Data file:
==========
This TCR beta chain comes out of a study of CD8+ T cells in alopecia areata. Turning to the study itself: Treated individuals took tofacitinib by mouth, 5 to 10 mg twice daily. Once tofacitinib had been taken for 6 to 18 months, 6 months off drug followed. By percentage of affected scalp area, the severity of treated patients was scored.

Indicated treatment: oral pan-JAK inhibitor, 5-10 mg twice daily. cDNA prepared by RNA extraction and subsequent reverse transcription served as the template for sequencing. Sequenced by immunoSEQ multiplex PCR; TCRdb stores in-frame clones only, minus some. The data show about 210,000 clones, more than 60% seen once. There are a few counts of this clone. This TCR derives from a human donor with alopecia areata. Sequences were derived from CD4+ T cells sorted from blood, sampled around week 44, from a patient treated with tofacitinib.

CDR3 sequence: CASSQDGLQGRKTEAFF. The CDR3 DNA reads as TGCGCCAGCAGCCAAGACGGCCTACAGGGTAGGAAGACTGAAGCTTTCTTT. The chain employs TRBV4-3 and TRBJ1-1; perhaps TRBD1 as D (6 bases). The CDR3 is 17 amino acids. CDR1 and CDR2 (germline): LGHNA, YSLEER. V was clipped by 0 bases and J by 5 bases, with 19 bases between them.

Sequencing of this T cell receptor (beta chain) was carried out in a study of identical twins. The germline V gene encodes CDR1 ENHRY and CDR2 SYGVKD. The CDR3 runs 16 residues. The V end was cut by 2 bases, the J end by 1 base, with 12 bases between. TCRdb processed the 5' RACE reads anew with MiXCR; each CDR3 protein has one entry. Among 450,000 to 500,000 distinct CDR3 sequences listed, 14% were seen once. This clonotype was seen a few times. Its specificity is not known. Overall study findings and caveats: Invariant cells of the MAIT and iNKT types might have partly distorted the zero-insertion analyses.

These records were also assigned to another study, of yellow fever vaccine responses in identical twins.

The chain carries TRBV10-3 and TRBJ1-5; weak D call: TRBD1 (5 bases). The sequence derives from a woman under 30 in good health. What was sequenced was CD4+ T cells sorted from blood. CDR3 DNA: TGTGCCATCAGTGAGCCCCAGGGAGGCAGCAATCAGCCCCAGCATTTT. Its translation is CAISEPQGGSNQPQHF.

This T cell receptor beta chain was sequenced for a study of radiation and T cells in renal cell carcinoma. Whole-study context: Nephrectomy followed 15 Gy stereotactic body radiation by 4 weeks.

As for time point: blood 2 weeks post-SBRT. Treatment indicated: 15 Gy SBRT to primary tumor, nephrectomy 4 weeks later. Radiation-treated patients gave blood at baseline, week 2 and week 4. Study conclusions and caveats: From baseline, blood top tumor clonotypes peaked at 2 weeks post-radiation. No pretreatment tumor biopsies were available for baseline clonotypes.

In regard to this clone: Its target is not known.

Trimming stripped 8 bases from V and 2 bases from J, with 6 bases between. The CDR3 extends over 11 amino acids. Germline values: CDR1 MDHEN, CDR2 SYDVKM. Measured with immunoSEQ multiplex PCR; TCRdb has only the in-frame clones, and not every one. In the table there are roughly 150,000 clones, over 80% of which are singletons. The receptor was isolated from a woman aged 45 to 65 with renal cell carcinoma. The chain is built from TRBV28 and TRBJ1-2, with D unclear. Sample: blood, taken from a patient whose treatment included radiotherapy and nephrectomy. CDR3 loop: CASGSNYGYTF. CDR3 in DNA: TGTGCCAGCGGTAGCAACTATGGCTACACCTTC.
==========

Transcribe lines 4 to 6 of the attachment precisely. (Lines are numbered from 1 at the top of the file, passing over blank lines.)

Sequencing of this T cell receptor (beta chain) was carried out in a study of identical twins. The germline V gene encodes CDR1 ENHRY and CDR2 SYGVKD. The CDR3 runs 16 residues. The V end was cut by 2 bases, the J end by 1 base, with 12 bases between. TCRdb processed the 5' RACE reads anew with MiXCR; each CDR3 protein has one entry. Among 450,000 to 500,000 distinct CDR3 sequences listed, 14% were seen once. This clonotype was seen a few times. Its specificity is not known. Overall study findings and caveats: Invariant cells of the MAIT and iNKT types might have partly distorted the zero-insertion analyses.

These records were also assigned to another study, of yellow fever vaccine responses in identical twins.

The chain carries TRBV10-3 and TRBJ1-5; weak D call: TRBD1 (5 bases). The sequence derives from a woman under 30 in good health. What was sequenced was CD4+ T cells sorted from blood. CDR3 DNA: TGTGCCATCAGTGAGCCCCAGGGAGGCAGCAATCAGCCCCAGCATTTT. Its translation is CAISEPQGGSNQPQHF.